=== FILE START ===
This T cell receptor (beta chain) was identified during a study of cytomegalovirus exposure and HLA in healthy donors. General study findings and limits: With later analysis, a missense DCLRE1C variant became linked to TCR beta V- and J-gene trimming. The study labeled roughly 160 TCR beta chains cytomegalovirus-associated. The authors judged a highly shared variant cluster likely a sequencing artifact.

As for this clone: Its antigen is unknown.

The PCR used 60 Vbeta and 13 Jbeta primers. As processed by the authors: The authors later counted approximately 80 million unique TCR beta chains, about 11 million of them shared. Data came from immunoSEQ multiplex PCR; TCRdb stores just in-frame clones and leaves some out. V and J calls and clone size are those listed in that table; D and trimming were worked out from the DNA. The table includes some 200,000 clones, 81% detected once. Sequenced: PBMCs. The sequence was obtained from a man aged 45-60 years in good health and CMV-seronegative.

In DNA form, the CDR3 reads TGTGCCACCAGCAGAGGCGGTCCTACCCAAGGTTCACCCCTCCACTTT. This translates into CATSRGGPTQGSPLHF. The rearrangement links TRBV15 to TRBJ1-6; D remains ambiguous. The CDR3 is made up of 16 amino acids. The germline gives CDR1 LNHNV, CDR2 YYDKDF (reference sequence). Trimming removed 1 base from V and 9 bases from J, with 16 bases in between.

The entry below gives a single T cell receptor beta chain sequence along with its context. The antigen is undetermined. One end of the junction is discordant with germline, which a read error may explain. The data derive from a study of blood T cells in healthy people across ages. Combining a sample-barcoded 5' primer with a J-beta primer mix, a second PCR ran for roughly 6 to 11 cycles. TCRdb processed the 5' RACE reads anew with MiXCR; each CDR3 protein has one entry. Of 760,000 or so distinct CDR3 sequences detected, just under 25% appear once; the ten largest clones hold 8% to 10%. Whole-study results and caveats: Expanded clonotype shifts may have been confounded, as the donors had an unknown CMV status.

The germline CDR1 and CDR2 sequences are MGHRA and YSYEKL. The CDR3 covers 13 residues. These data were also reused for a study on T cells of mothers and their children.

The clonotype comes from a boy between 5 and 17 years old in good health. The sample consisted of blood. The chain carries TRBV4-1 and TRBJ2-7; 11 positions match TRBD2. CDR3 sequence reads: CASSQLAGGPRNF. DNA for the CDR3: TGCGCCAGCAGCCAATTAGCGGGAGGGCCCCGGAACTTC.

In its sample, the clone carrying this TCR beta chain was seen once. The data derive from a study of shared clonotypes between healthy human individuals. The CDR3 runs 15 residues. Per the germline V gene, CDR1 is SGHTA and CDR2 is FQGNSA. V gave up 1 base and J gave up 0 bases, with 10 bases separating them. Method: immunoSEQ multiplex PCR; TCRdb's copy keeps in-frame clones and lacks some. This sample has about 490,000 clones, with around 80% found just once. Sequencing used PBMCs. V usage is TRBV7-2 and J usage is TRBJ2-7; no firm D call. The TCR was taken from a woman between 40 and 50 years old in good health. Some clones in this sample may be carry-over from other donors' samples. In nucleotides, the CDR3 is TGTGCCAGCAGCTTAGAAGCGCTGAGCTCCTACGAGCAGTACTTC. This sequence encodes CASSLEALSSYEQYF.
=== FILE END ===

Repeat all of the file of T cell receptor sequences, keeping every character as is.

This T cell receptor (beta chain) was identified during a study of cytomegalovirus exposure and HLA in healthy donors. General study findings and limits: With later analysis, a missense DCLRE1C variant became linked to TCR beta V- and J-gene trimming. The study labeled roughly 160 TCR beta chains cytomegalovirus-associated. The authors judged a highly shared variant cluster likely a sequencing artifact.

As for this clone: Its antigen is unknown.

The PCR used 60 Vbeta and 13 Jbeta primers. As processed by the authors: The authors later counted approximately 80 million unique TCR beta chains, about 11 million of them shared. Data came from immunoSEQ multiplex PCR; TCRdb stores just in-frame clones and leaves some out. V and J calls and clone size are those listed in that table; D and trimming were worked out from the DNA. The table includes some 200,000 clones, 81% detected once. Sequenced: PBMCs. The sequence was obtained from a man aged 45-60 years in good health and CMV-seronegative.

In DNA form, the CDR3 reads TGTGCCACCAGCAGAGGCGGTCCTACCCAAGGTTCACCCCTCCACTTT. This translates into CATSRGGPTQGSPLHF. The rearrangement links TRBV15 to TRBJ1-6; D remains ambiguous. The CDR3 is made up of 16 amino acids. The germline gives CDR1 LNHNV, CDR2 YYDKDF (reference sequence). Trimming removed 1 base from V and 9 bases from J, with 16 bases in between.

The entry below gives a single T cell receptor beta chain sequence along with its context. The antigen is undetermined. One end of the junction is discordant with germline, which a read error may explain. The data derive from a study of blood T cells in healthy people across ages. Combining a sample-barcoded 5' primer with a J-beta primer mix, a second PCR ran for roughly 6 to 11 cycles. TCRdb processed the 5' RACE reads anew with MiXCR; each CDR3 protein has one entry. Of 760,000 or so distinct CDR3 sequences detected, just under 25% appear once; the ten largest clones hold 8% to 10%. Whole-study results and caveats: Expanded clonotype shifts may have been confounded, as the donors had an unknown CMV status.

The germline CDR1 and CDR2 sequences are MGHRA and YSYEKL. The CDR3 covers 13 residues. These data were also reused for a study on T cells of mothers and their children.

The clonotype comes from a boy between 5 and 17 years old in good health. The sample consisted of blood. The chain carries TRBV4-1 and TRBJ2-7; 11 positions match TRBD2. CDR3 sequence reads: CASSQLAGGPRNF. DNA for the CDR3: TGCGCCAGCAGCCAATTAGCGGGAGGGCCCCGGAACTTC.

In its sample, the clone carrying this TCR beta chain was seen once. The data derive from a study of shared clonotypes between healthy human individuals. The CDR3 runs 15 residues. Per the germline V gene, CDR1 is SGHTA and CDR2 is FQGNSA. V gave up 1 base and J gave up 0 bases, with 10 bases separating them. Method: immunoSEQ multiplex PCR; TCRdb's copy keeps in-frame clones and lacks some. This sample has about 490,000 clones, with around 80% found just once. Sequencing used PBMCs. V usage is TRBV7-2 and J usage is TRBJ2-7; no firm D call. The TCR was taken from a woman between 40 and 50 years old in good health. Some clones in this sample may be carry-over from other donors' samples. In nucleotides, the CDR3 is TGTGCCAGCAGCTTAGAAGCGCTGAGCTCCTACGAGCAGTACTTC. This sequence encodes CASSLEALSSYEQYF.